We flew from Kolkata, India to Kathmandu, Nepal on March 29. We spent a few days in chaotic Kathmandu preparing for our upcoming trek in the Everest Region and met our trek group consisting of folks from the UK, Philippines and the US. Our trek route (shown in red) would take us over three high-level passes that link the valleys of Thame, Gokyo, Khumbu and Imja Khola.
|Our Trek Route (Shown in Red)|
Our journey started with an exciting flight into the airstrip at Lukla. We flew into this airstrip back in 1997 when it was dirt. Even though it is now paved, it's still a hair-raising experience.
|Approach into Lukla|
On our way out of Lukla we stopped to photograph another plane coming in even though the Nepalese police keep blowing whistles at us and telling us, "no photographs, no photographs!".
|Plane Landing at Lukla Airstrip|
We followed the main Everest Trail up to the Sherpa village of Namche Bazaar at 11,286 feet. The village has grown since 1997 when we first visited but Namche has retained it's Tibetan Buddhist charm.
We spent 2 nights here to acclimatize to the high altitude and took a short walk above the village to the Everest View Hotel where we gained our first view of Mt. Everest.
|First View of Mt. Everest (left plume)|
We stopped for lunch at the tiny village of Khumjung above Namche and visited the Khumjung Gompa or monastery.
|Buddha Statue in Khumjung Gompa|
The Gompa is famous for possessing a rare yeti (sometimes referred to as the "abominable snowman") skull! According to legend, these human-like creatures roam the high Himalayas sometimes killing yaks or abducting small children.
|Yeti Skull in Khumjung Gompa|
From Namche Bazaar we headed west to the tiny settlement of Thame where we spent another two nights in preparation for our first major pass crossing, the Renjo La. We got an early start around 5:30 AM for the 3300-foot climb to the top of the pass.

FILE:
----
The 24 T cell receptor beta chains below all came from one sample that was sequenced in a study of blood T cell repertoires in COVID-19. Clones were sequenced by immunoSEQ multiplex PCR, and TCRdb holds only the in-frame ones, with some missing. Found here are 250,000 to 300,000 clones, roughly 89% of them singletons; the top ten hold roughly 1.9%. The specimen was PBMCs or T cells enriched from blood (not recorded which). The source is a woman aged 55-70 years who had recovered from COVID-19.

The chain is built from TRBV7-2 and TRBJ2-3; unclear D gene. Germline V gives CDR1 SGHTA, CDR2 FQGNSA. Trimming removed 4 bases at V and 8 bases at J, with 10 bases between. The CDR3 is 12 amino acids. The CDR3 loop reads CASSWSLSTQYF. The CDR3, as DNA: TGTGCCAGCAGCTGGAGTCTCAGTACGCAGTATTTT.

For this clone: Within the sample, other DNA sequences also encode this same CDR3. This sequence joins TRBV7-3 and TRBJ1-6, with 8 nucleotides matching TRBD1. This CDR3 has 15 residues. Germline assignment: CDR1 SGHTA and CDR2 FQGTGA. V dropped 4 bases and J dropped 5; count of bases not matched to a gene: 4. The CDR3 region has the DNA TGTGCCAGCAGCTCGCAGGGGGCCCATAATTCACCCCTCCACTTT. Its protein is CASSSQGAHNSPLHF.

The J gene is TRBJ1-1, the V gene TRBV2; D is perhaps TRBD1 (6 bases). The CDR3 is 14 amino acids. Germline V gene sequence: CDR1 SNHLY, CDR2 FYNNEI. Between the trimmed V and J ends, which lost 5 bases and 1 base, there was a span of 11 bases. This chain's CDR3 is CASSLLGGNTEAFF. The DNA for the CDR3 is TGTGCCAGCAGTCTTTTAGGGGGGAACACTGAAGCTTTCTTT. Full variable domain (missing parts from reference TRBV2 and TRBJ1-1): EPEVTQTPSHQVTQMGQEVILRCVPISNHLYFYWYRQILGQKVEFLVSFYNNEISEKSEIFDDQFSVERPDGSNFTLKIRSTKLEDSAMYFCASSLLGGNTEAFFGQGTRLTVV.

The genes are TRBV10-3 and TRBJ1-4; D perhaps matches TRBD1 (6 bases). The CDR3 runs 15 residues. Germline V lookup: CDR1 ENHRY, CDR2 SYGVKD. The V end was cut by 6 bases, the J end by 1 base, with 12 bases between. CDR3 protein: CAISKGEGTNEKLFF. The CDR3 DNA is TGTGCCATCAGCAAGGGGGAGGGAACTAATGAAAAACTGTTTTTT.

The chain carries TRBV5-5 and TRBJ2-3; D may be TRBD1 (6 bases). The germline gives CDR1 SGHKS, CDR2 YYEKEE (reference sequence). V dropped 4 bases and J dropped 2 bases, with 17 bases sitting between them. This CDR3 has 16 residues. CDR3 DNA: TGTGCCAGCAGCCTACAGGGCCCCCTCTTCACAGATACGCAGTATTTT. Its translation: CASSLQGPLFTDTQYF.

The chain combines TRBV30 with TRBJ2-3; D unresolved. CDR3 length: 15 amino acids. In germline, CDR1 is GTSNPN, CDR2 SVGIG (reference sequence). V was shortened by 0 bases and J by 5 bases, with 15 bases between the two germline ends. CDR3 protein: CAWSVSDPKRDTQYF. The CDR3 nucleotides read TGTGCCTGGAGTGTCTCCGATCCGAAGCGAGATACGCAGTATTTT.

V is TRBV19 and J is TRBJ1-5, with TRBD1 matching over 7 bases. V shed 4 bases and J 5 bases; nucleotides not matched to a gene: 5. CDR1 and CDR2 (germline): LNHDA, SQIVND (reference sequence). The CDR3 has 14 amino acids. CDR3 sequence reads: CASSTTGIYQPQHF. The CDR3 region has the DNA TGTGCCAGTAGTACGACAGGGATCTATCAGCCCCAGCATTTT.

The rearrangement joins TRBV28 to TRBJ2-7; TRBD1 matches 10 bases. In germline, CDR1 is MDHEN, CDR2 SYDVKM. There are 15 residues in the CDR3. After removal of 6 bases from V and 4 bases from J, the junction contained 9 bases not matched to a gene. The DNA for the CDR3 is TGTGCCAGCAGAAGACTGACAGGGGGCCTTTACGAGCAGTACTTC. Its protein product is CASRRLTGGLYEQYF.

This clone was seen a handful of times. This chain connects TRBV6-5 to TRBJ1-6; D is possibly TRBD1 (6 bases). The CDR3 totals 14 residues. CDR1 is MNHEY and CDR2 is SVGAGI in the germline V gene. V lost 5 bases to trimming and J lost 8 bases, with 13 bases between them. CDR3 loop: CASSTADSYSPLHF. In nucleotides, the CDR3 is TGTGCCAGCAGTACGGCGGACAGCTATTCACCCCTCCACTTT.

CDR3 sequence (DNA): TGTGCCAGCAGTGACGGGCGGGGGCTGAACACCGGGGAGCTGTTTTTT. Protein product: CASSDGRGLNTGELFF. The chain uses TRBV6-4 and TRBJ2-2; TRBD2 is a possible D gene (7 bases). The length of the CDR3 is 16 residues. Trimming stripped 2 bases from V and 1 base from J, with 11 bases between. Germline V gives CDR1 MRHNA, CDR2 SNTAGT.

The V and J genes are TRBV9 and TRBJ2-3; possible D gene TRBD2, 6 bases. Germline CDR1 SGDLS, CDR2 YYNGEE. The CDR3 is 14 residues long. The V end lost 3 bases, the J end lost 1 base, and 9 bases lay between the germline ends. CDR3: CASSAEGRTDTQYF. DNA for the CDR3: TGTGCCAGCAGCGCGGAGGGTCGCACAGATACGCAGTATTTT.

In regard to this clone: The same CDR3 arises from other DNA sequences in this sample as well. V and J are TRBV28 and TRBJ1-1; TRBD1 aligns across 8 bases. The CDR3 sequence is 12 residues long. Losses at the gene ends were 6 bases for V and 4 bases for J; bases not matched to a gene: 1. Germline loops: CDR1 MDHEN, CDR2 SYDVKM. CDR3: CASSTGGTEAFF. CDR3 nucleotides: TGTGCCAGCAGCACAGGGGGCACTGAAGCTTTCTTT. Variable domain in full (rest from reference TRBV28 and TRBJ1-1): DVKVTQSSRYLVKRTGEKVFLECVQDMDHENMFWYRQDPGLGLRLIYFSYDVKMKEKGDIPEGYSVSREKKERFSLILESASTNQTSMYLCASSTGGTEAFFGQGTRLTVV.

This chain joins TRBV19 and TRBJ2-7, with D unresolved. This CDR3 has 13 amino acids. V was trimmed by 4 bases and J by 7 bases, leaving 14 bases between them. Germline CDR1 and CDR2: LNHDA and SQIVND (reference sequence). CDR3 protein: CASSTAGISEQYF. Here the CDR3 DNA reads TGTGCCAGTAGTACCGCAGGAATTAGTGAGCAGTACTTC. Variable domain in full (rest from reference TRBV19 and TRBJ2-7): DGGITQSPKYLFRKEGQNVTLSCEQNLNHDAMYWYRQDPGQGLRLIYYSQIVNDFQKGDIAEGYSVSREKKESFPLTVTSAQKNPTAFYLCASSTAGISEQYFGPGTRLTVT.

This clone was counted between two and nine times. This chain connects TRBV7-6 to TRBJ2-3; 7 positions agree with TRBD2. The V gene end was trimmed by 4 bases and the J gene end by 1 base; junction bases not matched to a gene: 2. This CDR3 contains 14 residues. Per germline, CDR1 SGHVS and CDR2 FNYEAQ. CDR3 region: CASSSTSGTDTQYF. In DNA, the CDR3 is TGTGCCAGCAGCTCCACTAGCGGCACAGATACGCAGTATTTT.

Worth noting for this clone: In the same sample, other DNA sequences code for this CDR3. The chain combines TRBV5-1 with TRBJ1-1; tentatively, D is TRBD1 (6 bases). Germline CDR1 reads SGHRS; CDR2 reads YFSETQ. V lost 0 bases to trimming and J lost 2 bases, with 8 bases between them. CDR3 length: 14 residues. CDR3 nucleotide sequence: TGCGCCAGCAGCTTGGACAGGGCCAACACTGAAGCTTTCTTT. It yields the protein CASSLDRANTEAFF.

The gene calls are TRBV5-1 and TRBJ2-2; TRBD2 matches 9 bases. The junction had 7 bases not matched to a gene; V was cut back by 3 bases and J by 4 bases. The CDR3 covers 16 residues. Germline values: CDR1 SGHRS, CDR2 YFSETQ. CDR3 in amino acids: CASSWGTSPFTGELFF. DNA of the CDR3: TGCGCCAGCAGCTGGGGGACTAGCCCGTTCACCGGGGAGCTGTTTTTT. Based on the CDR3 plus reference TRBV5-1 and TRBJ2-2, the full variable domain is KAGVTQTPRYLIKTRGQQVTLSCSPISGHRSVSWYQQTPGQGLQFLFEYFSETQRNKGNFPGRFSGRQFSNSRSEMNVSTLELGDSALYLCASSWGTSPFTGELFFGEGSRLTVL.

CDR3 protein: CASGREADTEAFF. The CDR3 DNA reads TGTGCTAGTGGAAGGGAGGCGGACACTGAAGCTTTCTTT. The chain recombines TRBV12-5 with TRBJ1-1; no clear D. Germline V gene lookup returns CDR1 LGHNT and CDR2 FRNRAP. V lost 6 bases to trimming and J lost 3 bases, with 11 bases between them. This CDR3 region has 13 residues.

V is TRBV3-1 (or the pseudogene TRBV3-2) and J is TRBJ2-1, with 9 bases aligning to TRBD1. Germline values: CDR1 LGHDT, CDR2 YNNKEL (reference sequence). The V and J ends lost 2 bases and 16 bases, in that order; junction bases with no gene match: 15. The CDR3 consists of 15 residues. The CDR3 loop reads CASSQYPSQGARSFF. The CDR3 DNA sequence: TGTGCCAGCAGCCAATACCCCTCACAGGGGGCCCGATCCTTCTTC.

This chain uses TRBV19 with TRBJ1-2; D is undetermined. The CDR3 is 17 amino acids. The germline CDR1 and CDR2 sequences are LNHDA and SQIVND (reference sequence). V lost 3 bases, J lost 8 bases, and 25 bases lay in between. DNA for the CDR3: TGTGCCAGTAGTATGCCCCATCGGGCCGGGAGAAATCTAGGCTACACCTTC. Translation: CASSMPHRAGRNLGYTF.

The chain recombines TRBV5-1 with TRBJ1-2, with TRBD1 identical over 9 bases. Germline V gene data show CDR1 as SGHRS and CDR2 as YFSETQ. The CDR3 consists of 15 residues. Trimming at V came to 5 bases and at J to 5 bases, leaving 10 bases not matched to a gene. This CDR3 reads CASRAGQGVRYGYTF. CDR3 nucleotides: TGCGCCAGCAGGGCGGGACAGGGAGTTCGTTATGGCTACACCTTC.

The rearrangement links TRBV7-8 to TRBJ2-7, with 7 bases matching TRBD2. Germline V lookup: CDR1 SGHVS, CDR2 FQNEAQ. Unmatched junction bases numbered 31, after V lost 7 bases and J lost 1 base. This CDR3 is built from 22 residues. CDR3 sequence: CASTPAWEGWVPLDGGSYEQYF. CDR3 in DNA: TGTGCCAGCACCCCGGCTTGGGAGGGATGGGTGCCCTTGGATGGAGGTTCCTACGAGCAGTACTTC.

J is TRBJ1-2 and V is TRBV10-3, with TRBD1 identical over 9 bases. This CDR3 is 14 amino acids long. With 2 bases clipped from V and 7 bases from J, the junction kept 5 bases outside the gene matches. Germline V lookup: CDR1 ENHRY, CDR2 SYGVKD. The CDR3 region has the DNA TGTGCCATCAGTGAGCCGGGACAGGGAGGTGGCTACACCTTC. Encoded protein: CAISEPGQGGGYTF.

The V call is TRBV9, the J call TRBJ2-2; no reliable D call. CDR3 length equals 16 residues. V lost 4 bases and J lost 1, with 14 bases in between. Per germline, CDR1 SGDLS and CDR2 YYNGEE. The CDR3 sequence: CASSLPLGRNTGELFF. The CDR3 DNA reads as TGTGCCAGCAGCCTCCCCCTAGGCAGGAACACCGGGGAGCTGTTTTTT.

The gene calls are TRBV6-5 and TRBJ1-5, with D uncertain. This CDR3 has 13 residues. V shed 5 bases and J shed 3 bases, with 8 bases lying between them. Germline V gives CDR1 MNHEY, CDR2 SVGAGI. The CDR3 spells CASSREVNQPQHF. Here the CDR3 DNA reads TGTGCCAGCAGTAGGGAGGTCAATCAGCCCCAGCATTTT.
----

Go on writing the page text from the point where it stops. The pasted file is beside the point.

|Start of our Climb Over the Renjo La|
From the summit at 17,520 feet the view of Mt. Everest piercing the eastern horizon and of the third Gokyo Lake below was stunning.
|View From the Renjo La|
A steep descent through snow and scree brought us to the summer settlement of Gokyo on the east shore of the third Gokyo Lake known as Dudh Pokhari. The lake was still frozen so we missed the characteristic turquoise green color for which the lakes are famous. A chain of six Gokyo Lakes comprises the world's highest freshwater system and in 2007 were named a Ramsar site. The Ramsar Convention (formally the Convention on Wetlands of International Importance, especially for Waterfowl Habitat) is an international treaty for the conservation and sustainable utilization of wetlands. The following day Marc and I hiked up to the Fifth Gokyo Lake for more spectacular views of Cho Oyu (the World's 6th highest mountain at nearly 27,000 feet) looming over the immense Ngozumba Glacier.
|Cho Oyu (high point on the left) Looms over Ngozumba Glacier|
We didn't trek another 3 miles to the sixth Gokoyo Lake and the site of Cho Oyu Base Camp. Our trip leader Rinji told us that Cho Oyu is rarely climbed from this side due to the high danger of avalanches. It's easy to see why this lofty and remote place is sacred to both Hindus and Buddhists. The area is worshipped as the residing place of "Nag Devata" (Snake God) and as a result birds and wildlife are not harmed.
The next day we climbed the spectacularly located Gokyo Ri for more views of Dudh Pokhari and the peaks of Cholotse and Taboche beyond.
|Climbing Gokyo Ri|
As we neared the top, a sightseeing helicopter flew high over the valley then plunged 3000 feet! At first I thought "oh no, his engine has failed!". When he then leveled out just before hitting a ridge I realized he was giving his passengers one hell of a ride!
|Sightseeing helicopter takes a dive!|
Once on top we sat on some rocks to drink in the views of three of the world's highest peaks, Mt. Everest (highest bump over my head), Lhotse (right of Everest) and Makalu (pointy peak right of Lhotse, peeking from behind).
|Us on the Summit of Gokyo Ri|
All too soon it was time to descend from Gokyo Ri back to Gokyo. We still have to cross the Ngozumba Glacier to reach Dragnag before nightfall.
|Crossing the Ngozumba Glacier|
Tomorrow we have to tackle the formidable Cho La, the last major obstacle before rejoining the Solu-Khumbu Valley on the southern approach to Mount Everest.
We hope all is well back home.
Peggy and Marc